Heterotextus sp aka Golden Jelly Bells
Lobethal Bushland Park, South Australia – July 13th, 2014 – on large stick/twig, soggy conditions on sclerophyll forest floor
Here is another lurid yellow species, but unlike Discinella, this grows out of wood, not soil – It has a translucent look like jelly baby/jujube lollies.
Discinella terrestris aka Helotium terrestre, Dasyscyphus terrestris
Morialta Conservation Park, South Australia – May 10th, 2014 – wet, soggy, overcast conditions in soil amongst sclerophyll on forest floor
Photos & Text: Michal Dutkiewicz
Discinella is a small genus of Ascomycete fungi, Their fruiting bodies are bright yellow to yellowish-orange coloured discs up to 10 mm in diameter that grow in the dirt amongst the sclerophyll litter on the Eucalypt forest floor. It is found Australia-wide in such forests. I have only seen these in Winter, and in wet conditions – They are not to be confused with the yellow discs of Bisporella citrina, which grow on wood.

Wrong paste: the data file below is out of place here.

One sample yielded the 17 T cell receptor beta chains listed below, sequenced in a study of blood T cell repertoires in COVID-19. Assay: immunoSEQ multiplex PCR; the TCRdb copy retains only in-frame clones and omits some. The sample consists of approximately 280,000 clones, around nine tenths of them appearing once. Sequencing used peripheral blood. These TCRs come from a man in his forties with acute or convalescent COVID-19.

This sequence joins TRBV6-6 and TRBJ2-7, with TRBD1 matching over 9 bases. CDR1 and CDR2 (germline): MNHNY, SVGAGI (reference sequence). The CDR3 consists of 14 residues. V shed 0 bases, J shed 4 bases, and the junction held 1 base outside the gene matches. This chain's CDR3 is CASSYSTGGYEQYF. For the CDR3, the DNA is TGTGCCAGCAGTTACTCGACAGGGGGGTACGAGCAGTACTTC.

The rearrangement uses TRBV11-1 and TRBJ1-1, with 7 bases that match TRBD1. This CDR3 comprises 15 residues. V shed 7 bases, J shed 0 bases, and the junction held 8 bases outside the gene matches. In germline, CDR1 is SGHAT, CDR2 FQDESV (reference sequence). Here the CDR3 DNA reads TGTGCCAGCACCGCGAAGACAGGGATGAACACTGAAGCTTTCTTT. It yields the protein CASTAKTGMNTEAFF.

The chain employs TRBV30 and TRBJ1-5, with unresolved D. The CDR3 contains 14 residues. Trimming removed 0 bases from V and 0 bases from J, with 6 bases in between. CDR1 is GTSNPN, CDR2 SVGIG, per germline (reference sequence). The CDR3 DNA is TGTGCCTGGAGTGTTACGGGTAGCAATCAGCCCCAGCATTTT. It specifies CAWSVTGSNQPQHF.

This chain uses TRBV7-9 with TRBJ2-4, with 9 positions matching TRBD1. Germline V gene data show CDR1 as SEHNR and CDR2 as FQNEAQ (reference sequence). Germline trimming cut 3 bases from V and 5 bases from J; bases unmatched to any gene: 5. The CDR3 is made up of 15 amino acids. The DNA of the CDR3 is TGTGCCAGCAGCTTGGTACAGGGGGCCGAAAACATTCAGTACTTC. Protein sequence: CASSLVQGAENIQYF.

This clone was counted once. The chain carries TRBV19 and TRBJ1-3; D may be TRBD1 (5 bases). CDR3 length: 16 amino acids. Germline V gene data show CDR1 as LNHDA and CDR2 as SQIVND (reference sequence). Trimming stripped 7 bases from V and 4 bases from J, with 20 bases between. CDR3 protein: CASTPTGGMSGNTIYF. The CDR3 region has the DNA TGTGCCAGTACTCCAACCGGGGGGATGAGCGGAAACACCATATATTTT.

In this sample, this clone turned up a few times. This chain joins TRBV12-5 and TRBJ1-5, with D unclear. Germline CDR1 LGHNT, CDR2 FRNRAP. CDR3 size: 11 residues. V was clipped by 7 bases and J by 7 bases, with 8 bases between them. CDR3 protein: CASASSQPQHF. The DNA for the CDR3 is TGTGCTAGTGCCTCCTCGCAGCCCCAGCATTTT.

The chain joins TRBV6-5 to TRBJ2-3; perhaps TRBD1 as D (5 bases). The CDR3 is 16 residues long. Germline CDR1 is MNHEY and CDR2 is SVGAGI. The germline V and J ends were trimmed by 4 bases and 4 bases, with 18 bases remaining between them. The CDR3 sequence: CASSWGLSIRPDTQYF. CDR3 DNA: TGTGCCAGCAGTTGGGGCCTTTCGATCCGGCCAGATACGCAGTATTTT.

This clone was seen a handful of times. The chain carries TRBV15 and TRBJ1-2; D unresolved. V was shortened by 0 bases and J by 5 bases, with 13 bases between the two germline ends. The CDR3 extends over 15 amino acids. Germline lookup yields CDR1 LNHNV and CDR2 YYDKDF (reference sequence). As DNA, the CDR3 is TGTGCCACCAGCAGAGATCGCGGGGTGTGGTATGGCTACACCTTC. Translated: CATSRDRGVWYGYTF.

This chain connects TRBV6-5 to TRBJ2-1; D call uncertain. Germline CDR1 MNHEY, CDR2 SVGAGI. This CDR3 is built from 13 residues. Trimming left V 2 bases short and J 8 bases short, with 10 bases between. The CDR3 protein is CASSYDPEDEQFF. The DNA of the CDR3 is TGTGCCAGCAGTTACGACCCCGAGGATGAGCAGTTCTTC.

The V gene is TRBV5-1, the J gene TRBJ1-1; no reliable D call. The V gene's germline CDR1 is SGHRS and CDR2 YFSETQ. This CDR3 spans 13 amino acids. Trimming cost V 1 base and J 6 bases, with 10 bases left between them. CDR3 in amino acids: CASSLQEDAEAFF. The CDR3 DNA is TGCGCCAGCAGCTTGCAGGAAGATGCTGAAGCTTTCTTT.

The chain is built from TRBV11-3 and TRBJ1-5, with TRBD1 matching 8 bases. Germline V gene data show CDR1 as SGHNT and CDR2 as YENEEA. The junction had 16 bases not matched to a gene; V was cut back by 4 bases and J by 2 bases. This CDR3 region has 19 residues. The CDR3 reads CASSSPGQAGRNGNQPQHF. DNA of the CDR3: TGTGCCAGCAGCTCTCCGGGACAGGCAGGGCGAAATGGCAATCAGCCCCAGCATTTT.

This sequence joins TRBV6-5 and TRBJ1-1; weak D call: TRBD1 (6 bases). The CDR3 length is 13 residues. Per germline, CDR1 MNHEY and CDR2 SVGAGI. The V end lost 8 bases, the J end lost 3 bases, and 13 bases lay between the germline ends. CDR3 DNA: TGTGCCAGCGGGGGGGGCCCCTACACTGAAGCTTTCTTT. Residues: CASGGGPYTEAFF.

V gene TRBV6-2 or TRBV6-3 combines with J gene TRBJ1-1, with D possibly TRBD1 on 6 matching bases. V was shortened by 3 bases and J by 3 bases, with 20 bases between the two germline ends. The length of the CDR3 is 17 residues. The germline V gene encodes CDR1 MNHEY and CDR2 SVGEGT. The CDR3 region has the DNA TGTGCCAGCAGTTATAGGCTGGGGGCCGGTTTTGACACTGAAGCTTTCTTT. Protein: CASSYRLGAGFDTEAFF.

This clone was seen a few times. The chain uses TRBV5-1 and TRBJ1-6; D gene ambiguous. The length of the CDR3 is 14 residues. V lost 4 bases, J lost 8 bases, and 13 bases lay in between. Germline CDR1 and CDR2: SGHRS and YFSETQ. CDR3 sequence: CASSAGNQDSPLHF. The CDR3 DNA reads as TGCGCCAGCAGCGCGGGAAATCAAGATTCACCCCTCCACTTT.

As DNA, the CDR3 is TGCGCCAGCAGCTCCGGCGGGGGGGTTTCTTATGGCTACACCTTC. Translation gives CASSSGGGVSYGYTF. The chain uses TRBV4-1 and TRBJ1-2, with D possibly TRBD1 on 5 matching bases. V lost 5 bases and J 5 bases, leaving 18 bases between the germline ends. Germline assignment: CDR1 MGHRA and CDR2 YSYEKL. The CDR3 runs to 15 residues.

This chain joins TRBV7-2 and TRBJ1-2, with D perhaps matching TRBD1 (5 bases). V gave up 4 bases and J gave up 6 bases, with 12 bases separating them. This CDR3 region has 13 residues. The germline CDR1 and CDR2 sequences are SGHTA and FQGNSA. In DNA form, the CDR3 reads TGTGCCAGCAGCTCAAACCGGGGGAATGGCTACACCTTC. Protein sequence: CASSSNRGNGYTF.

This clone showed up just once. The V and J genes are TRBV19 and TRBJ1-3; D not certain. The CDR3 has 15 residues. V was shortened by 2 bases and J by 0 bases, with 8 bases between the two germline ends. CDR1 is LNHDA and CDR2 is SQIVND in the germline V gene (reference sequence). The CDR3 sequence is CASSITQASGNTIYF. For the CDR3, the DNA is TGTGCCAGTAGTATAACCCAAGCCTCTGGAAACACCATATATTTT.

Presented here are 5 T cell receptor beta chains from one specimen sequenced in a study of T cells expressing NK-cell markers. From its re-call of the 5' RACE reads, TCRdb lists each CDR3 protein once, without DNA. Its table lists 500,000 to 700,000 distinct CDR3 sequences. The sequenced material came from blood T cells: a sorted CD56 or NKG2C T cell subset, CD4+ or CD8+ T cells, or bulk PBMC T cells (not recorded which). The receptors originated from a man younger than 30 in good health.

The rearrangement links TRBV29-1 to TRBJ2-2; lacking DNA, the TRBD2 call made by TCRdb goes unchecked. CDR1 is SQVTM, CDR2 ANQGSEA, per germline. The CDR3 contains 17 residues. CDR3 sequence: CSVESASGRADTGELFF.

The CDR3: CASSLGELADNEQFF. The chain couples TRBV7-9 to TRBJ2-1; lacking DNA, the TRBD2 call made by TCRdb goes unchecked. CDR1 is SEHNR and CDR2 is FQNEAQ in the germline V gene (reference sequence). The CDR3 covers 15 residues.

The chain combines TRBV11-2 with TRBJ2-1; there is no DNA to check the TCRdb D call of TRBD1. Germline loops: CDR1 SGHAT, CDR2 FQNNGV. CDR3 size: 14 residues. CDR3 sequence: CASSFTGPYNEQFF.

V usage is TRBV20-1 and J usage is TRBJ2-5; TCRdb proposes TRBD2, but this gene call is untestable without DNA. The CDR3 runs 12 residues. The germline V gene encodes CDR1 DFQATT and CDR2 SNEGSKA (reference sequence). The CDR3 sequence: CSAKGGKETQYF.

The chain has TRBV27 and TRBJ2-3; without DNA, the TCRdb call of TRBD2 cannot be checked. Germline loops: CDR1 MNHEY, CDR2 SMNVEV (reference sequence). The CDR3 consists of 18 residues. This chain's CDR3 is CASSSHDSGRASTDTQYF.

Learn more about Ascomycota here: http://en.wikipedia.org/wiki/Ascomycota
Cladia ferdinandii aka Lacy Coral Lichen
Aldinga Scrub, South Australia – August 16th, 2014 – overcast conditions with occasional light rain
Photos: Michal & Adam Dutkiewicz
Cladia ferdinandii is a rare Australian lichen (Lichenized fungi) found in the Aldinga Scrub Conservation Park and in other areas along the coast. It is threatened by the encroachment of nearby housing developments. This very beautiful and delicate group of lichens resemble coral, and they are susceptible to trampling and pilfering, hence the need for this Aldinga Scrub colony to be fenced off.
Ramalina fissa – a Strap Lichen
Ferries-McDonald Conservation Park – November 8th, 2014 – overcast conditions
I hope my ID is correct on this one…